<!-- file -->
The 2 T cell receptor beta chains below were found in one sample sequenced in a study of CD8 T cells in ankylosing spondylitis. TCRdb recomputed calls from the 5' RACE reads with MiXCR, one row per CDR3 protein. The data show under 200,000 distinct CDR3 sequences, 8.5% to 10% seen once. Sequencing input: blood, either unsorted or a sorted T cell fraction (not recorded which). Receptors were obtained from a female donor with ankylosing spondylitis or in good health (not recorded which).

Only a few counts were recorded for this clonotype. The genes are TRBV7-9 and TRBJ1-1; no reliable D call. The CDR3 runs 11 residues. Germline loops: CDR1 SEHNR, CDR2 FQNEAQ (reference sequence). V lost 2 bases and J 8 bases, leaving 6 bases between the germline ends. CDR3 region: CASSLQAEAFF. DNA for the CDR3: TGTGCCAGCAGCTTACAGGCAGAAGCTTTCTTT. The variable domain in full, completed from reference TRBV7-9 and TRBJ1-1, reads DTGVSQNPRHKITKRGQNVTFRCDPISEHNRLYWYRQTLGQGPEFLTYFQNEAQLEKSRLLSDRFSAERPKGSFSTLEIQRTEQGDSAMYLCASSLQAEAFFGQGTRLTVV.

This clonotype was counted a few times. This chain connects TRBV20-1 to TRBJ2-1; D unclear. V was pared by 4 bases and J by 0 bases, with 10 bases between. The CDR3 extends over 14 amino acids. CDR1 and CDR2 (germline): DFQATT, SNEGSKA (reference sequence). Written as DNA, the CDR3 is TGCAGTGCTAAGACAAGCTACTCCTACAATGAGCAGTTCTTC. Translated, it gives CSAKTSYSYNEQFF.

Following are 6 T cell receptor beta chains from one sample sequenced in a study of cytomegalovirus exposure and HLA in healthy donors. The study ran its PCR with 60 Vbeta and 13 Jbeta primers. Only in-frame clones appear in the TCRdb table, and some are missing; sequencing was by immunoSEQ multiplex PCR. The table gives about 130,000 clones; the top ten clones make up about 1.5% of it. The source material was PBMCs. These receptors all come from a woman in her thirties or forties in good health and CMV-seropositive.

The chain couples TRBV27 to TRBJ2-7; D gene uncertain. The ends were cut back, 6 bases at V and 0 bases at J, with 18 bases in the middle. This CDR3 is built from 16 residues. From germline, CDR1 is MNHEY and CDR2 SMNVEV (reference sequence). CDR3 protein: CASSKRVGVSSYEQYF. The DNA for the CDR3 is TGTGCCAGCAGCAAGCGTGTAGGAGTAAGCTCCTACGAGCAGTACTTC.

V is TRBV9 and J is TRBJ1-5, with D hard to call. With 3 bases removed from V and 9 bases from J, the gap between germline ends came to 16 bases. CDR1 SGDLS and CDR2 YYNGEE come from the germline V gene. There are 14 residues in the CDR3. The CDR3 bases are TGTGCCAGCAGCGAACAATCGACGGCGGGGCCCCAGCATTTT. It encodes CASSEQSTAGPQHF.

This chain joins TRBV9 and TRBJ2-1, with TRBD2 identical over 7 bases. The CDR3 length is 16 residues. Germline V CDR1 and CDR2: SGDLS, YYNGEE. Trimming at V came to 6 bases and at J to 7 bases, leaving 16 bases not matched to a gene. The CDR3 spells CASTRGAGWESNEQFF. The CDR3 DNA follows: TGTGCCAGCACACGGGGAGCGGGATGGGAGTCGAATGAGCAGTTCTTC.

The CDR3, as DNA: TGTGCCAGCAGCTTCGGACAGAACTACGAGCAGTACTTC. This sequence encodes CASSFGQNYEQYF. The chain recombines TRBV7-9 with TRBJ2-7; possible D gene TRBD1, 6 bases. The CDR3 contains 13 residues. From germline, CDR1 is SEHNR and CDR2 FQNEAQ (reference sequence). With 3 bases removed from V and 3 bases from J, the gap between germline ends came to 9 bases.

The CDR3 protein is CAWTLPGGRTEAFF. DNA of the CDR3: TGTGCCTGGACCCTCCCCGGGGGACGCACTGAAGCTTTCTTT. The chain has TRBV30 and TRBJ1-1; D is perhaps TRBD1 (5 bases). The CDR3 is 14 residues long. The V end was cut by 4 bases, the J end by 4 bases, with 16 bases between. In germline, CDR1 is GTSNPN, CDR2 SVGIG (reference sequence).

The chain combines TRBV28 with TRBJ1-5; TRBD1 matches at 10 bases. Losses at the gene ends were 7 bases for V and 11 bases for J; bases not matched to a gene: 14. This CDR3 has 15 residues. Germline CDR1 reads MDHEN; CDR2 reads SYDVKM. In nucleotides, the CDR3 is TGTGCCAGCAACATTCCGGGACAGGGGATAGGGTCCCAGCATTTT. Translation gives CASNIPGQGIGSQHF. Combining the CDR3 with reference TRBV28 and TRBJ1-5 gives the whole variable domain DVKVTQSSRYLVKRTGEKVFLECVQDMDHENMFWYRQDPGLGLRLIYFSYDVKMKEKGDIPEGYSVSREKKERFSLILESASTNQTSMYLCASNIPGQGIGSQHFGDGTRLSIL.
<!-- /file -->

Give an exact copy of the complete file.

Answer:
The 2 T cell receptor beta chains below were found in one sample sequenced in a study of CD8 T cells in ankylosing spondylitis. TCRdb recomputed calls from the 5' RACE reads with MiXCR, one row per CDR3 protein. The data show under 200,000 distinct CDR3 sequences, 8.5% to 10% seen once. Sequencing input: blood, either unsorted or a sorted T cell fraction (not recorded which). Receptors were obtained from a female donor with ankylosing spondylitis or in good health (not recorded which).

Only a few counts were recorded for this clonotype. The genes are TRBV7-9 and TRBJ1-1; no reliable D call. The CDR3 runs 11 residues. Germline loops: CDR1 SEHNR, CDR2 FQNEAQ (reference sequence). V lost 2 bases and J 8 bases, leaving 6 bases between the germline ends. CDR3 region: CASSLQAEAFF. DNA for the CDR3: TGTGCCAGCAGCTTACAGGCAGAAGCTTTCTTT. The variable domain in full, completed from reference TRBV7-9 and TRBJ1-1, reads DTGVSQNPRHKITKRGQNVTFRCDPISEHNRLYWYRQTLGQGPEFLTYFQNEAQLEKSRLLSDRFSAERPKGSFSTLEIQRTEQGDSAMYLCASSLQAEAFFGQGTRLTVV.

This clonotype was counted a few times. This chain connects TRBV20-1 to TRBJ2-1; D unclear. V was pared by 4 bases and J by 0 bases, with 10 bases between. The CDR3 extends over 14 amino acids. CDR1 and CDR2 (germline): DFQATT, SNEGSKA (reference sequence). Written as DNA, the CDR3 is TGCAGTGCTAAGACAAGCTACTCCTACAATGAGCAGTTCTTC. Translated, it gives CSAKTSYSYNEQFF.

Following are 6 T cell receptor beta chains from one sample sequenced in a study of cytomegalovirus exposure and HLA in healthy donors. The study ran its PCR with 60 Vbeta and 13 Jbeta primers. Only in-frame clones appear in the TCRdb table, and some are missing; sequencing was by immunoSEQ multiplex PCR. The table gives about 130,000 clones; the top ten clones make up about 1.5% of it. The source material was PBMCs. These receptors all come from a woman in her thirties or forties in good health and CMV-seropositive.

The chain couples TRBV27 to TRBJ2-7; D gene uncertain. The ends were cut back, 6 bases at V and 0 bases at J, with 18 bases in the middle. This CDR3 is built from 16 residues. From germline, CDR1 is MNHEY and CDR2 SMNVEV (reference sequence). CDR3 protein: CASSKRVGVSSYEQYF. The DNA for the CDR3 is TGTGCCAGCAGCAAGCGTGTAGGAGTAAGCTCCTACGAGCAGTACTTC.

V is TRBV9 and J is TRBJ1-5, with D hard to call. With 3 bases removed from V and 9 bases from J, the gap between germline ends came to 16 bases. CDR1 SGDLS and CDR2 YYNGEE come from the germline V gene. There are 14 residues in the CDR3. The CDR3 bases are TGTGCCAGCAGCGAACAATCGACGGCGGGGCCCCAGCATTTT. It encodes CASSEQSTAGPQHF.

This chain joins TRBV9 and TRBJ2-1, with TRBD2 identical over 7 bases. The CDR3 length is 16 residues. Germline V CDR1 and CDR2: SGDLS, YYNGEE. Trimming at V came to 6 bases and at J to 7 bases, leaving 16 bases not matched to a gene. The CDR3 spells CASTRGAGWESNEQFF. The CDR3 DNA follows: TGTGCCAGCACACGGGGAGCGGGATGGGAGTCGAATGAGCAGTTCTTC.

The CDR3, as DNA: TGTGCCAGCAGCTTCGGACAGAACTACGAGCAGTACTTC. This sequence encodes CASSFGQNYEQYF. The chain recombines TRBV7-9 with TRBJ2-7; possible D gene TRBD1, 6 bases. The CDR3 contains 13 residues. From germline, CDR1 is SEHNR and CDR2 FQNEAQ (reference sequence). With 3 bases removed from V and 3 bases from J, the gap between germline ends came to 9 bases.

The CDR3 protein is CAWTLPGGRTEAFF. DNA of the CDR3: TGTGCCTGGACCCTCCCCGGGGGACGCACTGAAGCTTTCTTT. The chain has TRBV30 and TRBJ1-1; D is perhaps TRBD1 (5 bases). The CDR3 is 14 residues long. The V end was cut by 4 bases, the J end by 4 bases, with 16 bases between. In germline, CDR1 is GTSNPN, CDR2 SVGIG (reference sequence).

The chain combines TRBV28 with TRBJ1-5; TRBD1 matches at 10 bases. Losses at the gene ends were 7 bases for V and 11 bases for J; bases not matched to a gene: 14. This CDR3 has 15 residues. Germline CDR1 reads MDHEN; CDR2 reads SYDVKM. In nucleotides, the CDR3 is TGTGCCAGCAACATTCCGGGACAGGGGATAGGGTCCCAGCATTTT. Translation gives CASNIPGQGIGSQHF. Combining the CDR3 with reference TRBV28 and TRBJ1-5 gives the whole variable domain DVKVTQSSRYLVKRTGEKVFLECVQDMDHENMFWYRQDPGLGLRLIYFSYDVKMKEKGDIPEGYSVSREKKERFSLILESASTNQTSMYLCASNIPGQGIGSQHFGDGTRLSIL.